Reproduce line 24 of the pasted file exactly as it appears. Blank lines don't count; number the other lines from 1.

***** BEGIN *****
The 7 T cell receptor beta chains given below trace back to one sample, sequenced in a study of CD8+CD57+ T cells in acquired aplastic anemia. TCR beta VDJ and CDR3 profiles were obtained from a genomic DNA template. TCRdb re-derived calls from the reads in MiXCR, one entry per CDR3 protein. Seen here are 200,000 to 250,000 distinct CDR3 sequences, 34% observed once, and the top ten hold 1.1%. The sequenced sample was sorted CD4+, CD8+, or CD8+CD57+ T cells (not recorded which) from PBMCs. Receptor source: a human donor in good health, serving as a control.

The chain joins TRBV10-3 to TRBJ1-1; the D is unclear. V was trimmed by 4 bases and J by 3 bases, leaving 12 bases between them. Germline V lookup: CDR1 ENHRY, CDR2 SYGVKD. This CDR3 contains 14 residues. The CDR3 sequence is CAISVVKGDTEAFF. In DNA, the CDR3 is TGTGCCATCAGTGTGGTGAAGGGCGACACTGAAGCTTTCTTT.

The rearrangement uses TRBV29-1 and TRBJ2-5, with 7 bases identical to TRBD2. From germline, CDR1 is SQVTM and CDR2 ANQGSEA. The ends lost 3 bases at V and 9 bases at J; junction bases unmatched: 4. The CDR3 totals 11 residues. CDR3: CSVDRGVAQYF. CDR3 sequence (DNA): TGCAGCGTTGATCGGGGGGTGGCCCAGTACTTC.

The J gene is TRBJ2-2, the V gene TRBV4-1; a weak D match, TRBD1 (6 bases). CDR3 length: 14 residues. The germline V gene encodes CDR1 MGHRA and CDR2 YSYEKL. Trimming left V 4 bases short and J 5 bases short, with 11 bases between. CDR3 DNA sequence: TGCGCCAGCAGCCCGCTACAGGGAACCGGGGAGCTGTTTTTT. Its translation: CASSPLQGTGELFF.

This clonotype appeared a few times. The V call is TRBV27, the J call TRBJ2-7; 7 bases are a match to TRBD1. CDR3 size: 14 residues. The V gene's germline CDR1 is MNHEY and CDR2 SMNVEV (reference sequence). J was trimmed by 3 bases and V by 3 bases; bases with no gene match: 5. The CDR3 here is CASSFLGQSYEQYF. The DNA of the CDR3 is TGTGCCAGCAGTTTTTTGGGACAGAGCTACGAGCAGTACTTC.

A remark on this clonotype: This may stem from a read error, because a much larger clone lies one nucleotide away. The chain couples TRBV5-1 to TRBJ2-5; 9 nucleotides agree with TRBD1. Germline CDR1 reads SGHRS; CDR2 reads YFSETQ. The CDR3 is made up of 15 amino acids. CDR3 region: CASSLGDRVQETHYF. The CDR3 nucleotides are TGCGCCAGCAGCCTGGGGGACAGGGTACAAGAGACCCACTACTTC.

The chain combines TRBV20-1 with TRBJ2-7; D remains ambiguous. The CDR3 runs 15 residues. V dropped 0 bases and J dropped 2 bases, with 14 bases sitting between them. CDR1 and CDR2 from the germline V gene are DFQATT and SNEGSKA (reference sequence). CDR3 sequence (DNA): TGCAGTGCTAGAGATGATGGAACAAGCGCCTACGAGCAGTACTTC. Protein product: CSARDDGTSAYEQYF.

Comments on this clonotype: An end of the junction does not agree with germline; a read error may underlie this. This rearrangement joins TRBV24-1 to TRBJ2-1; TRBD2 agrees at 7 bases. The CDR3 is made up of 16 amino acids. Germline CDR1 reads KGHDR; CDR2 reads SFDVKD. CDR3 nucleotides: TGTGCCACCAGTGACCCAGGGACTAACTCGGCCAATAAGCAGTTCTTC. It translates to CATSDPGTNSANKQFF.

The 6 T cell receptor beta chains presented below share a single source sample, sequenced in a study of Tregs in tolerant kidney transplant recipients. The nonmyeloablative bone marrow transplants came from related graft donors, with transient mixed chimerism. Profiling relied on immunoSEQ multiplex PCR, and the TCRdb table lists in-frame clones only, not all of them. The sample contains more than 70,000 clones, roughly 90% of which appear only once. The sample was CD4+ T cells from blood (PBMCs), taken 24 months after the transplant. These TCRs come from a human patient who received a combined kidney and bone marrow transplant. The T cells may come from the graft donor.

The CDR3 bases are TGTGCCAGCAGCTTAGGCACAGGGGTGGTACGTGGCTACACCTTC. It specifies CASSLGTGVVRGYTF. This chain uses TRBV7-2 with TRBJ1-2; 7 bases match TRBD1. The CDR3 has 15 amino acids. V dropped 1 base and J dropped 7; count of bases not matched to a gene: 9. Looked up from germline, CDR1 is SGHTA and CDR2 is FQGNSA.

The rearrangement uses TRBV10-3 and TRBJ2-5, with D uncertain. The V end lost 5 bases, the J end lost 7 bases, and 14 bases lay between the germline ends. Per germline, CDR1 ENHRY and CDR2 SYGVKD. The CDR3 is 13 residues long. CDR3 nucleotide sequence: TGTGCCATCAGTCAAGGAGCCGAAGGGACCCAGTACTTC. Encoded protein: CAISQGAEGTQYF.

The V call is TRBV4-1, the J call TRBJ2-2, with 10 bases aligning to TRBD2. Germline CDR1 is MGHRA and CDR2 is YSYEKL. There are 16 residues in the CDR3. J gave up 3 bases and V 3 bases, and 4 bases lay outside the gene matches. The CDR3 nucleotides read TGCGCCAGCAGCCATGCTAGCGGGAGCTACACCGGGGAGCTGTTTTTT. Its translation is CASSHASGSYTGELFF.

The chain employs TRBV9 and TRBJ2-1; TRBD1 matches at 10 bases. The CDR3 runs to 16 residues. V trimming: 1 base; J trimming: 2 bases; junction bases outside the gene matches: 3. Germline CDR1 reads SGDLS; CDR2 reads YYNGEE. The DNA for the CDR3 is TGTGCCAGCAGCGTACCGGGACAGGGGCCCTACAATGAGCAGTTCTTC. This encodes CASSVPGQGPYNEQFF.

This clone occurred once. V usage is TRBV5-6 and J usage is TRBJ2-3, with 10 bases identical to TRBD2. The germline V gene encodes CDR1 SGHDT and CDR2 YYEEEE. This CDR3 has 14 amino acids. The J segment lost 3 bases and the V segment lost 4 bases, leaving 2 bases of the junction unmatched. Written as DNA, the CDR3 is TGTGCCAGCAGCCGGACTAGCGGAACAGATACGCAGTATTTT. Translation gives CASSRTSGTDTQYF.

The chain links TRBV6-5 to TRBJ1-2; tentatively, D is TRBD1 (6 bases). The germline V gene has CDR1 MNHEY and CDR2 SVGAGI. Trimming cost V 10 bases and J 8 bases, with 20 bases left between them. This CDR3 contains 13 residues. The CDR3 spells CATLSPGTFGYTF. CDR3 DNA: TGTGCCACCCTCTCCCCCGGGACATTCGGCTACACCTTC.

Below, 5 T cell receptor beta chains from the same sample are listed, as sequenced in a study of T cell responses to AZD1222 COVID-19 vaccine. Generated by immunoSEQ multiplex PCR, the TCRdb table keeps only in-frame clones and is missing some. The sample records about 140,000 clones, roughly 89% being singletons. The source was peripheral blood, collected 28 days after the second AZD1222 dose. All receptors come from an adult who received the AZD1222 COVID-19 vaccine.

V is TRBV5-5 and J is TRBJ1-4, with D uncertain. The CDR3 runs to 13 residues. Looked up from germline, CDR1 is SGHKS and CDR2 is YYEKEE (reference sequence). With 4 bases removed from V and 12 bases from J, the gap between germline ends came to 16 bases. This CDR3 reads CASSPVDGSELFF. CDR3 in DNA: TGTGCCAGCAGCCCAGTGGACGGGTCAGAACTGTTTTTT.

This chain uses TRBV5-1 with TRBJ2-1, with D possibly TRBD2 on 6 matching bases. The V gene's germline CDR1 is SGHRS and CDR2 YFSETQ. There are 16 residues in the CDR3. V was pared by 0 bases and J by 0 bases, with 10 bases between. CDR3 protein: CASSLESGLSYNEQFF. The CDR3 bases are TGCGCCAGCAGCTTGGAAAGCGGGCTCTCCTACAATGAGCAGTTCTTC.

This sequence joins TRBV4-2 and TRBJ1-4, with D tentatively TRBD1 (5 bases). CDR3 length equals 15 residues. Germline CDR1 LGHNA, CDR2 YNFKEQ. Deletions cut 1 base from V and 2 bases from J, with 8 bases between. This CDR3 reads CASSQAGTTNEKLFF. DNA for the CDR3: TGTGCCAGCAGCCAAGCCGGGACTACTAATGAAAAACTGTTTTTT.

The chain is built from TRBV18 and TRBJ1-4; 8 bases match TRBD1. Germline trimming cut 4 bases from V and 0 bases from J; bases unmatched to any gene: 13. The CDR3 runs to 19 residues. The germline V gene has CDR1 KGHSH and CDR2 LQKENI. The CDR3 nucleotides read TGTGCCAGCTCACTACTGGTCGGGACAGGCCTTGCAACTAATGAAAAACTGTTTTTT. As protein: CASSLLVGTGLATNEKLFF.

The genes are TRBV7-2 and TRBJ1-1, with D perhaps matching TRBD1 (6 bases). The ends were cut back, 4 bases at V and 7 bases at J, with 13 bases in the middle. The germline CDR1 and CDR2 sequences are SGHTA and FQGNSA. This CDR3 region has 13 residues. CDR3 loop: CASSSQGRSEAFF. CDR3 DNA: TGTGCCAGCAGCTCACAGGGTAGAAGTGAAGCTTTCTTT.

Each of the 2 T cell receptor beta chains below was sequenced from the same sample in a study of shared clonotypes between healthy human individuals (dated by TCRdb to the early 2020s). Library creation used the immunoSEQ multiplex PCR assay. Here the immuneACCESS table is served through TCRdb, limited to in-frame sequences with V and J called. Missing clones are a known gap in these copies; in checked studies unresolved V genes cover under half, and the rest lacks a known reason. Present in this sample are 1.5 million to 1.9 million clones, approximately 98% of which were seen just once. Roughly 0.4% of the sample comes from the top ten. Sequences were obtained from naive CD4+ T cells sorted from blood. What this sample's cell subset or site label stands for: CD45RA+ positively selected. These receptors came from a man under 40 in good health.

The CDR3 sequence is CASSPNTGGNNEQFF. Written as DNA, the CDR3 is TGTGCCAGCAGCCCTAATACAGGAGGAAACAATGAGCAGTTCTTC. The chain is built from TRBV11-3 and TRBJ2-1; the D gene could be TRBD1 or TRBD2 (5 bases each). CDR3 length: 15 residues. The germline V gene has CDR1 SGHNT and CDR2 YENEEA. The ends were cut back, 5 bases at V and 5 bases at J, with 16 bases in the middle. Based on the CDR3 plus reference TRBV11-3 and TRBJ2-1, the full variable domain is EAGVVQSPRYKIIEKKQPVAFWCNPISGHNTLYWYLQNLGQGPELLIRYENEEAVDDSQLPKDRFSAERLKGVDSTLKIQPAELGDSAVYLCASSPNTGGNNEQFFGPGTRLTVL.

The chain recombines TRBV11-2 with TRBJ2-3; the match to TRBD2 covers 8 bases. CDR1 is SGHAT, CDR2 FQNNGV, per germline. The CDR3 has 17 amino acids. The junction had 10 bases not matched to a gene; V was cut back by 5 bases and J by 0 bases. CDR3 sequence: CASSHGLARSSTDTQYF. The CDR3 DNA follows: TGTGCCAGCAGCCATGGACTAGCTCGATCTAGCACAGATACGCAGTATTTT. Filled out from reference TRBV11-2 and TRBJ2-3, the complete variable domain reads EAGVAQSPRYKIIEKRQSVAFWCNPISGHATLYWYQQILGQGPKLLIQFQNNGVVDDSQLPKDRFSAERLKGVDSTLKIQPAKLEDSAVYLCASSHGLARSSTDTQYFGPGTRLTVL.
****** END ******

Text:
The chain recombines TRBV11-2 with TRBJ2-3; the match to TRBD2 covers 8 bases. CDR1 is SGHAT, CDR2 FQNNGV, per germline. The CDR3 has 17 amino acids. The junction had 10 bases not matched to a gene; V was cut back by 5 bases and J by 0 bases. CDR3 sequence: CASSHGLARSSTDTQYF. The CDR3 DNA follows: TGTGCCAGCAGCCATGGACTAGCTCGATCTAGCACAGATACGCAGTATTTT. Filled out from reference TRBV11-2 and TRBJ2-3, the complete variable domain reads EAGVAQSPRYKIIEKRQSVAFWCNPISGHATLYWYQQILGQGPKLLIQFQNNGVVDDSQLPKDRFSAERLKGVDSTLKIQPAKLEDSAVYLCASSHGLARSSTDTQYFGPGTRLTVL.